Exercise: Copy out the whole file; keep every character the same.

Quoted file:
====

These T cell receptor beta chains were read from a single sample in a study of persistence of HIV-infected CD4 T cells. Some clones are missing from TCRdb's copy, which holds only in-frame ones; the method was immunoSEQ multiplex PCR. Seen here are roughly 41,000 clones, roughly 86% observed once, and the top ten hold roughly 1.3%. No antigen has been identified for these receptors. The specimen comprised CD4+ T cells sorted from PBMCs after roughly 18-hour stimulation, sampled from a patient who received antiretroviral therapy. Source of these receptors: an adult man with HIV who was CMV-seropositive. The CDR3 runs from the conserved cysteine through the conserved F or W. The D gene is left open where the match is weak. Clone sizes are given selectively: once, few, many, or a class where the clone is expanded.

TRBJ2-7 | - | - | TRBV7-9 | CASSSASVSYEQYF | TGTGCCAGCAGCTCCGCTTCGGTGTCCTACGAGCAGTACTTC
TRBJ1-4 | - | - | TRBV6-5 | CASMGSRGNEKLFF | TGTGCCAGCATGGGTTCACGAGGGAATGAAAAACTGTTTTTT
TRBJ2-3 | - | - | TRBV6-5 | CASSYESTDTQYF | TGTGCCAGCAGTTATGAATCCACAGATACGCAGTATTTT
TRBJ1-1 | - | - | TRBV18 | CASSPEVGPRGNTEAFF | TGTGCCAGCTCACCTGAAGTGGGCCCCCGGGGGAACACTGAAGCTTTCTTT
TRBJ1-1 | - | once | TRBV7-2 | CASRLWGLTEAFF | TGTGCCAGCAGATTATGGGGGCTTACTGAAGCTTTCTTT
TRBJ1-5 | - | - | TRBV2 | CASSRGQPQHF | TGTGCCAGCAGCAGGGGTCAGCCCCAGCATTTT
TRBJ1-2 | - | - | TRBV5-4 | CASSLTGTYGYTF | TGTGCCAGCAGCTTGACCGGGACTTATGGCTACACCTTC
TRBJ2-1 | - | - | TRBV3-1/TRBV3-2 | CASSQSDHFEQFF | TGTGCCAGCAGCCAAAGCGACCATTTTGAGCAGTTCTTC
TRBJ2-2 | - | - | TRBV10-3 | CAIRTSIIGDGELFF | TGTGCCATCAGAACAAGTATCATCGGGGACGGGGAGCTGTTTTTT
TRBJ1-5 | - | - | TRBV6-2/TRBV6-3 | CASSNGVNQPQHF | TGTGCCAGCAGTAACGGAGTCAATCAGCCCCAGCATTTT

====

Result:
These T cell receptor beta chains were read from a single sample in a study of persistence of HIV-infected CD4 T cells. Some clones are missing from TCRdb's copy, which holds only in-frame ones; the method was immunoSEQ multiplex PCR. Seen here are roughly 41,000 clones, roughly 86% observed once, and the top ten hold roughly 1.3%. No antigen has been identified for these receptors. The specimen comprised CD4+ T cells sorted from PBMCs after roughly 18-hour stimulation, sampled from a patient who received antiretroviral therapy. Source of these receptors: an adult man with HIV who was CMV-seropositive. The CDR3 runs from the conserved cysteine through the conserved F or W. The D gene is left open where the match is weak. Clone sizes are given selectively: once, few, many, or a class where the clone is expanded.

TRBJ2-7 | - | - | TRBV7-9 | CASSSASVSYEQYF | TGTGCCAGCAGCTCCGCTTCGGTGTCCTACGAGCAGTACTTC
TRBJ1-4 | - | - | TRBV6-5 | CASMGSRGNEKLFF | TGTGCCAGCATGGGTTCACGAGGGAATGAAAAACTGTTTTTT
TRBJ2-3 | - | - | TRBV6-5 | CASSYESTDTQYF | TGTGCCAGCAGTTATGAATCCACAGATACGCAGTATTTT
TRBJ1-1 | - | - | TRBV18 | CASSPEVGPRGNTEAFF | TGTGCCAGCTCACCTGAAGTGGGCCCCCGGGGGAACACTGAAGCTTTCTTT
TRBJ1-1 | - | once | TRBV7-2 | CASRLWGLTEAFF | TGTGCCAGCAGATTATGGGGGCTTACTGAAGCTTTCTTT
TRBJ1-5 | - | - | TRBV2 | CASSRGQPQHF | TGTGCCAGCAGCAGGGGTCAGCCCCAGCATTTT
TRBJ1-2 | - | - | TRBV5-4 | CASSLTGTYGYTF | TGTGCCAGCAGCTTGACCGGGACTTATGGCTACACCTTC
TRBJ2-1 | - | - | TRBV3-1/TRBV3-2 | CASSQSDHFEQFF | TGTGCCAGCAGCCAAAGCGACCATTTTGAGCAGTTCTTC
TRBJ2-2 | - | - | TRBV10-3 | CAIRTSIIGDGELFF | TGTGCCATCAGAACAAGTATCATCGGGGACGGGGAGCTGTTTTTT
TRBJ1-5 | - | - | TRBV6-2/TRBV6-3 | CASSNGVNQPQHF | TGTGCCAGCAGTAACGGAGTCAATCAGCCCCAGCATTTT